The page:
Case Letter

Multiple Eruptive Dermatofibromas in a Patient With Sarcoidosis

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References

Multiple eruptive dermatofibromas have been described in association with several underlying diseases. A strong association between MEDFs and immune dysregulation appears to exist, with 69% of reported cases of MEDF associated with an underlying disease, 83% of which were related to dysregulated immunity. Systemic lupus erythematosus was the most common underlying disease associated with MEDF, representing 25% of published cases.3 Multiple eruptive dermatofibromas also have been linked to other autoimmune disorders such as myasthenia gravis,4,5 Hashimoto thyroiditis,4 diabetes mellitus,6 Sjögren syndrome,7,8 dermatomyositis,9 and Graves-Basedow disease.10

Multiple eruptive dermatofibromas also have been linked to immunosuppression, including human immunodeficiency virus11; malignancy12,13; and immunosuppressive or immunomodulatory drugs such as corticosteroids,14 cyclophosphamide,5 methotrexate,9 efalizumab,15 and interferon alfa.12 The degree of immunosuppression, however, does not seem to correlate to the number of MEDFs.3 In addition, MEDFs have been reported in pregnancy and a variety of other systemic disorders including atopic dermatitis,1,16,17 hypertriglyceridemia,8 and pulmonary hypertension.18 We report a case of MEDF in a patient with sarcoidosis who was not treated with immunosuppressive medication. A report of sarcoidosis and MEDF was previously published, but the patient had been treated for many years with prednisone.19 Most reports of SLE-associated MEDF occurred in the setting of steroid use.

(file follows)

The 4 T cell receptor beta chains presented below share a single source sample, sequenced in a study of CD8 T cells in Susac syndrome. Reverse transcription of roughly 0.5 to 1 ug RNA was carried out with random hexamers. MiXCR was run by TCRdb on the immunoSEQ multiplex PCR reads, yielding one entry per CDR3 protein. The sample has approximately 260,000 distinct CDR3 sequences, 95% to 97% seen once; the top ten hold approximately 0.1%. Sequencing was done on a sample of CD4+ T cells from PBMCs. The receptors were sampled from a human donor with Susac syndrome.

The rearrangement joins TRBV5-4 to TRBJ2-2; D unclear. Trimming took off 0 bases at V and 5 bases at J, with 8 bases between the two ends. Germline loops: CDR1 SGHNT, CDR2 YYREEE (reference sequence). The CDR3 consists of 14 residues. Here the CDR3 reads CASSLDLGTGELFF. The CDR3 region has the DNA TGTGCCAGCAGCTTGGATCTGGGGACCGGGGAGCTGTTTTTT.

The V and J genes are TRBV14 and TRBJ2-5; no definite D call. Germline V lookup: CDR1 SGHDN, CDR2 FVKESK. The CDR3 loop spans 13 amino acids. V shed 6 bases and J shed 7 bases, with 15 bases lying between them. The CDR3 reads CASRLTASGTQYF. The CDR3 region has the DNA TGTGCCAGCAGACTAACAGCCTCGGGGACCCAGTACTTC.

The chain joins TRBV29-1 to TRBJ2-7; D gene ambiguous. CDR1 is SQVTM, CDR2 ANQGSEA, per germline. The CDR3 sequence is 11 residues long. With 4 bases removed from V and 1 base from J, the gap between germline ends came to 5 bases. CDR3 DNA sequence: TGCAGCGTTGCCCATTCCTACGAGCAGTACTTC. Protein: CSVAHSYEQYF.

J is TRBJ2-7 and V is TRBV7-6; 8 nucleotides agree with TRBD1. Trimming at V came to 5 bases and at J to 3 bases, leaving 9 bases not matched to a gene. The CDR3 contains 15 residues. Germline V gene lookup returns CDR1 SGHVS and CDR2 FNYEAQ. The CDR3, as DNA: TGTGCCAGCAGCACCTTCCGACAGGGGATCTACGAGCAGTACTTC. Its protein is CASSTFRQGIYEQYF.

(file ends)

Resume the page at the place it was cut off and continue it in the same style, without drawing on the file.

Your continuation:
Although the etiology of dermatofibromas is unclear, the link between MEDFs and altered immunity has led to speculation that dermatofibromas could be a manifestation of defective autoimmune inflammatory regulation. This hypothesis has been supported by the observation that the lesions are often associated with cells that express class II MHC molecules and also bear morphologic similarity to dermal antigen-presenting cells.20 Reports of familial cases of MEDF suggest that there could be a genetic predisposition.1

The association of MEDFs and underlying immune disorders is important for clinicians to know for appropriate evaluation of potential systemic associations, including sarcoidosis. In addition, biopsy should be considered to confirm the diagnosis with large or atypical lesions to exclude other potential diagnoses. Given the protean nature of sarcoidosis, skin biopsy often is indicated to identify whether cutaneous findings are granulomatous sarcoid-related manifestations. The association of MEDFs with sarcoidosis requires further evaluation but might provide keys to understanding the pathophysiology of these lesions.

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